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Top 10 Fela Kuti Records

Fela Anikulapo Kuti (Oct. 15, 1938 — Aug. 2, 1997) is one of the most important musicians to emerge from Africa in the 20th Century.  As the undisputed pioneer of Afrobeat – a fusion of jazz, funk, highlife, and traditional West African musical traditions – Fela was a relentless critic of corruption, the growing Westernization of Nigeria, and cultural imperialism throughout the African continent.

Today, as the Fela legacy lives on through his fans, children, and the countless musicians he’s influenced with his music…we can’t forget the devoted record collectors like Uchenna Ikonne, Frank Gosner, John Beadle, Francis Falceto, and a host of others who travel the world and spend countless dollars / hours searching for the rarest and most exquisite African music known to man.

Here are the Top 10 Fela Kuti LPs of all time - based on their rarity and demand among record collectors.

Top 10 Fela Kuti Records of All Time

Some of these records you may have never heard of…but hopefully that changes sometime soon.  These are truly gems in a rich treasure trove of music released by Fela.  And if you're thirsty for more Fela goodies, check out DJ 4th Wurld's Fela Kuti audio biopic.

1) "Fela Ransome Kuti & African Koola Lobitos"

Label: EMI-Nigeria (1960s)

This is Fela's first-ever recorded LP – and very hard to come by in its original condition.

2) "He Miss Road"

Label: EMI-Nigeria (1975)

“He Miss Road” is an afrobeat masterpiece, in which Fela cautions people of the perils of losing their way, like a gorilla who leaves the jungle for Lagos.

3) "Na Poi"

Label: EMI-Nigeria (1972)

According to the good people at Fela.net, “The ‘Na Poi’ album contains a later version of Fela’s scandalous hit ‘Na Poi’, in which Fela details what happens between a man and a woman behind closed doors. Originally banned by the Nigerian Broadcasting Company for its taboo sexual lyrics, the version on this eponymous album interchanges spoken word and sung lyrics over the Africa 70 horn play, spanning not only the complete a-side of the record, but the first part of the b-side as well – clocking in over 25 minutes. The record finishes with “You No Go Die….Unless”, a hard-hitting funk tune that displays Fela’s bravado as he instructs people not to fear death, because, he explains, they won’t die until they’re ready to die. Again Fela is playing provocateur to the ruling regime, essentially announcing his fearlessness in the face of their brutality.”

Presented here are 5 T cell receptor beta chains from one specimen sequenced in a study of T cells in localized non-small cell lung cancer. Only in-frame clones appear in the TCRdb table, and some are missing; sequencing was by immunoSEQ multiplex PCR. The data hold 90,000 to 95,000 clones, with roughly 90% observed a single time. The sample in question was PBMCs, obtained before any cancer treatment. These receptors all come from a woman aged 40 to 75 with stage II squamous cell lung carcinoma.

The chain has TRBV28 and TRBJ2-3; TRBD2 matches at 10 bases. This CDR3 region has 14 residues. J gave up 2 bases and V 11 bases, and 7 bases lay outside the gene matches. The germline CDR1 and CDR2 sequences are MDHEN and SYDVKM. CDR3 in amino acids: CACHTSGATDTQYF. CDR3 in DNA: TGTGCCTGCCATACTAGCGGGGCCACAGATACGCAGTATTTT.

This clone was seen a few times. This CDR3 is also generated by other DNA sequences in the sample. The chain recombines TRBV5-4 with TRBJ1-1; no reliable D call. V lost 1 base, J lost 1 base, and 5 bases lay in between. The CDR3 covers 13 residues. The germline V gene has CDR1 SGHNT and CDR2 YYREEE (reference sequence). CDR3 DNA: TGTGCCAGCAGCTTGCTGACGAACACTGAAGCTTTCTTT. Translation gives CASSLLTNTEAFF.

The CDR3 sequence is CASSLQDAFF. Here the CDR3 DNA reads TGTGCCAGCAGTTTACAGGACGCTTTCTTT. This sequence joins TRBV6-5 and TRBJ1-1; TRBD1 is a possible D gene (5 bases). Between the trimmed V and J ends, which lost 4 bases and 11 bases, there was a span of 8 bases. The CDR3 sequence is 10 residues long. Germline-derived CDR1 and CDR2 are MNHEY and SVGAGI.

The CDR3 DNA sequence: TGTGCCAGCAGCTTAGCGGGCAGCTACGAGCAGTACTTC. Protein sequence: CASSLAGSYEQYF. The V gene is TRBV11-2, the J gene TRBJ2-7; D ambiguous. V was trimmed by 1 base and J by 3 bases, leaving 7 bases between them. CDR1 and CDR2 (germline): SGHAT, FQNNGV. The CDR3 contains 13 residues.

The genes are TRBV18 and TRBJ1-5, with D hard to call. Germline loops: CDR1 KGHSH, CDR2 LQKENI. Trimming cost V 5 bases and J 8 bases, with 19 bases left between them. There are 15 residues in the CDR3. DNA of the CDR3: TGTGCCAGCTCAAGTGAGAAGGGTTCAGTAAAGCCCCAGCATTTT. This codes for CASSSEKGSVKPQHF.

4) "Expensive Sh@#t"

Label: Nigerian Soundworkshop Records (1975)

As legend has it, Fela was once arrested by the police on charges of marijuana possession.  Before the police could seize the evidence, Fela ate it. So they dragged him to the police station in order to wait for his body to eventually excrete. The tale continues that our hero tricked the police by using someone else’s #2.  (Note: this is gross in at least 6 different ways.)

5) "Open and Close"

Label: EMI-Nigeria (1971)

This song is all about the movement - instructing listeners how to dance.

6) "Gentlemen"

Label: EMI-Nigeria (1974)

In this classic LP, Fela categorically opposes the Westernization of the African man: “I no be gentleman at all o! I be Africa man original.”

7) Sorrow, Tears and Blood

Label: Kalakuta Records (1970s)

Once again, according to the folks at Fela.net, “Fela wrote the title track of this album as a response to the Soweto Uprising of 1976 in which thousands of South African students protested the forced teaching of Afrikaans, the colonial language of Apartheid. During the uprising and the ensuing riots, hundreds of students were killed. The song calls out killings that have gone on in the name of authority and totalitarian rule as well as the instruments of repression of colonial Africa – the police and the army. In this way the song indirectly references the brutality that Fela and his family have experienced in the series of raids on his family compound, the Kalakuta Republic. The musical composition parallels the somber tone of the lyrics; focused and direct, the track avoids the bombastic funk of many of Fela’s compositions.”

8) "Alagbon Close"

Label: Jafabro Records (1974)

Fela recorded this LP to memorialize his time in the Alagbon prision.

9) "Shakara"

Label: EMI-Nigeria

As homage to the traditions of African society, Shakara laments the Westernization of African women in their thirst to be equal with men.

10) " Roforofo Fight"

Label: Jafabro Records (1972)

One of the most classic Fela songs of all time, “Go Slow” is about the insane traffic in Lagos, which serves as a metaphor for the insanity that Fela saw in Nigeria:

You dey make your business every day
Then you buy your motor car
Or you join your public transport
Then you start to go for work
Then suddenly, suddenly, suddenly
Lorry dey for your front
Tipa dey for your back
Motorcycle dey for your left o
Taxi-moto dey for your right
Helicopter dey fly fly for your top o
You self don dey for cell
Go slow catch you
Go slow, go slow!

23 Jul 2011 08:21 AM    tag: Site Blog
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